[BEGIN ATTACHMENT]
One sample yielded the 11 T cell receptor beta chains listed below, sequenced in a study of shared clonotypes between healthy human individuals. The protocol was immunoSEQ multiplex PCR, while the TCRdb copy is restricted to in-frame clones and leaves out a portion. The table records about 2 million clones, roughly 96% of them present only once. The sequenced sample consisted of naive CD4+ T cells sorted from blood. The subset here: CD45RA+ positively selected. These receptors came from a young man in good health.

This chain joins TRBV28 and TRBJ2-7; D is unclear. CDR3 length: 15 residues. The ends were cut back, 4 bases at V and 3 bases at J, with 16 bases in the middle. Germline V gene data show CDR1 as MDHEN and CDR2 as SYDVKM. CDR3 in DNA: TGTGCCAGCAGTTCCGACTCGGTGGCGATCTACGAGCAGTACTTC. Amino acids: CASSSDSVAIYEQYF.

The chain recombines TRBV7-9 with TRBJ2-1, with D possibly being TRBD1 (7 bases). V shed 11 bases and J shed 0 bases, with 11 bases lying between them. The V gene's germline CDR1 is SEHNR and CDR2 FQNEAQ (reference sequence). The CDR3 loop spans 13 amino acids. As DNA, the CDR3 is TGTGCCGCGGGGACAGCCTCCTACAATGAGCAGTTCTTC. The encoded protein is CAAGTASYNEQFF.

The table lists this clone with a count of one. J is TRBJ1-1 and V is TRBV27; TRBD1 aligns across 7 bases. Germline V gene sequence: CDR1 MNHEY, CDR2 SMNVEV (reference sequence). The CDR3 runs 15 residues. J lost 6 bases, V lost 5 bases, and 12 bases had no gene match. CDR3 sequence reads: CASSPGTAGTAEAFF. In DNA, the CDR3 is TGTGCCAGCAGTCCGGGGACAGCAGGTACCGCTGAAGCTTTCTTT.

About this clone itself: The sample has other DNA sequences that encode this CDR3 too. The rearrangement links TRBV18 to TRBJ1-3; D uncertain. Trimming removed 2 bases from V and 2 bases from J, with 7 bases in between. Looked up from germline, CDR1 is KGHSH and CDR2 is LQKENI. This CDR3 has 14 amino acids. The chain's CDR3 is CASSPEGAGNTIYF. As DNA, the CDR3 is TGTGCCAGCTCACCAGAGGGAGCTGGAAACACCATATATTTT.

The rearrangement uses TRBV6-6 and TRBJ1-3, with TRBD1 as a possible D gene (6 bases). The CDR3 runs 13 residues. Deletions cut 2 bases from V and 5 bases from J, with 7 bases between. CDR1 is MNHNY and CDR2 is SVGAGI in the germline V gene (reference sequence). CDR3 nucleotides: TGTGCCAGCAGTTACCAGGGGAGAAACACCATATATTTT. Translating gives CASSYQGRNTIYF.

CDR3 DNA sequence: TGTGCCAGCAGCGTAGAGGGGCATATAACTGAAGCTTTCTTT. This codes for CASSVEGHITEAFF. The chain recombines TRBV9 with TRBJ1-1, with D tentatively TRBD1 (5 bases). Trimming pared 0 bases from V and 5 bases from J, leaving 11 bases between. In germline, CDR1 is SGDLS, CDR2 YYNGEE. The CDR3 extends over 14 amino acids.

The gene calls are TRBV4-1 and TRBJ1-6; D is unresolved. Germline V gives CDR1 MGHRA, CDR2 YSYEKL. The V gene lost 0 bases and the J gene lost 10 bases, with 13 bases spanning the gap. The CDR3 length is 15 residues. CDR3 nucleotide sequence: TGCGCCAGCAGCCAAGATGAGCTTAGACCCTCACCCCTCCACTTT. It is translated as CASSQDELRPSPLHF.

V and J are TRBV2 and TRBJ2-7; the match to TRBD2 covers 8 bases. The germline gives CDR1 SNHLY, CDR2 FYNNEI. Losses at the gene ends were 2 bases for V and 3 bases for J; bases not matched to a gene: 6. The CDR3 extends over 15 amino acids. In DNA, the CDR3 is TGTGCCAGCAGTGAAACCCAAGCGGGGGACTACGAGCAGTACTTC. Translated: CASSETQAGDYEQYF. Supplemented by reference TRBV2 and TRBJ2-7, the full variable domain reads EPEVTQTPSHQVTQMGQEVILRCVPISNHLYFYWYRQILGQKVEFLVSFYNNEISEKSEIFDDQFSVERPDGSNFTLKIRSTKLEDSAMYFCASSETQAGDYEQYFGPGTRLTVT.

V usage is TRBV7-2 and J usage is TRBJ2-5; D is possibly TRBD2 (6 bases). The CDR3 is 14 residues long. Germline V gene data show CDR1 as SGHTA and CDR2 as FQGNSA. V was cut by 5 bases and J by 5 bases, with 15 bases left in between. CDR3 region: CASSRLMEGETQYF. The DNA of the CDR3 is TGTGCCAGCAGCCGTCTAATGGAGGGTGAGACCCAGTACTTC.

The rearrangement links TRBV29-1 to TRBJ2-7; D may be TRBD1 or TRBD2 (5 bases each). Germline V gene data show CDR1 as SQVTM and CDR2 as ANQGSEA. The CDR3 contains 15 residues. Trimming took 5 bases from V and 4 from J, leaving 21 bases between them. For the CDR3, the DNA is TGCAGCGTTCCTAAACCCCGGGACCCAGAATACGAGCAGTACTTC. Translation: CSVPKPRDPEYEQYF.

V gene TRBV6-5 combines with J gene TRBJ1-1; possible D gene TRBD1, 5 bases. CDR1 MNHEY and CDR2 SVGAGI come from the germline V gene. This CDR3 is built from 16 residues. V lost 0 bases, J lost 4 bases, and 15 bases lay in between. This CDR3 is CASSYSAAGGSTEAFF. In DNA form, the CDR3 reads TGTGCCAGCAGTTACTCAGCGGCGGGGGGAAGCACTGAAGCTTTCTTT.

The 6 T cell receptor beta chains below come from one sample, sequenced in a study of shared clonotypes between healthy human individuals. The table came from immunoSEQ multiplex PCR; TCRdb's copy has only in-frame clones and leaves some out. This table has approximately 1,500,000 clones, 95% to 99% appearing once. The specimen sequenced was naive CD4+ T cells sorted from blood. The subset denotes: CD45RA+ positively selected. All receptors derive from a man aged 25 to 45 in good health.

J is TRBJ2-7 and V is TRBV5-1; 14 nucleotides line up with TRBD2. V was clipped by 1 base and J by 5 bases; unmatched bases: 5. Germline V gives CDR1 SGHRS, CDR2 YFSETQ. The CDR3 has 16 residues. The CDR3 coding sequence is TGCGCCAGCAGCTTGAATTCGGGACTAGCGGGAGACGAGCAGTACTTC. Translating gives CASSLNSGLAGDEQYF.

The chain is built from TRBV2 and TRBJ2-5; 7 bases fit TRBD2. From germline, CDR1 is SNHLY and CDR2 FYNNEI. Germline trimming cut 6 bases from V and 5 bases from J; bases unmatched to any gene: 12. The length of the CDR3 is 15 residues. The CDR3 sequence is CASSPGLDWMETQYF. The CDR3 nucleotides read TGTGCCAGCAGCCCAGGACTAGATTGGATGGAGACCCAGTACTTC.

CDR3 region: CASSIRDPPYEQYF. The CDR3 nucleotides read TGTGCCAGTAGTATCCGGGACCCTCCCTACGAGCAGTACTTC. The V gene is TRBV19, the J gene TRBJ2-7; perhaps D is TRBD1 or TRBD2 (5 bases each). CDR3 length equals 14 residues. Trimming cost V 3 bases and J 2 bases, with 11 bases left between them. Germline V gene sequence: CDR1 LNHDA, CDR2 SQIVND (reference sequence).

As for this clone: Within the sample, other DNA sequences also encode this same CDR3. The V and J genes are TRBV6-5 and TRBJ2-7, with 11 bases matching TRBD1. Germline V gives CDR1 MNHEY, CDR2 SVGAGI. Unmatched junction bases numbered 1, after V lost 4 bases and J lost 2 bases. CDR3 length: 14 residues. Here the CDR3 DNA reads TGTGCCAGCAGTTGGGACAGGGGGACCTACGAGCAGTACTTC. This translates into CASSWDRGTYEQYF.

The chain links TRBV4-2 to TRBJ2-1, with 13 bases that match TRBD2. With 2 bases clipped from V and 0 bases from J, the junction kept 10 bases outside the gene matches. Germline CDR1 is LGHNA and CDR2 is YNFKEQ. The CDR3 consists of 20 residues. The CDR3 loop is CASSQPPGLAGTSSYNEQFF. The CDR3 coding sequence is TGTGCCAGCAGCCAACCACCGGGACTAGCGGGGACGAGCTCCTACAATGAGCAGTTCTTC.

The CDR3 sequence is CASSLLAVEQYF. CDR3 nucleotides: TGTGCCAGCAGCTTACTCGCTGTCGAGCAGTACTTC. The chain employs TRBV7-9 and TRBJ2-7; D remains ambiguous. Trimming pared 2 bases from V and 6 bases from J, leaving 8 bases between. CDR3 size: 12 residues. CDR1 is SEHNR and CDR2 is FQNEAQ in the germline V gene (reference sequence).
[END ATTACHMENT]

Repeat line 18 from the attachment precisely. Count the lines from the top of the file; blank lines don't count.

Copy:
The chain links TRBV4-2 to TRBJ2-1, with 13 bases that match TRBD2. With 2 bases clipped from V and 0 bases from J, the junction kept 10 bases outside the gene matches. Germline CDR1 is LGHNA and CDR2 is YNFKEQ. The CDR3 consists of 20 residues. The CDR3 loop is CASSQPPGLAGTSSYNEQFF. The CDR3 coding sequence is TGTGCCAGCAGCCAACCACCGGGACTAGCGGGGACGAGCTCCTACAATGAGCAGTTCTTC.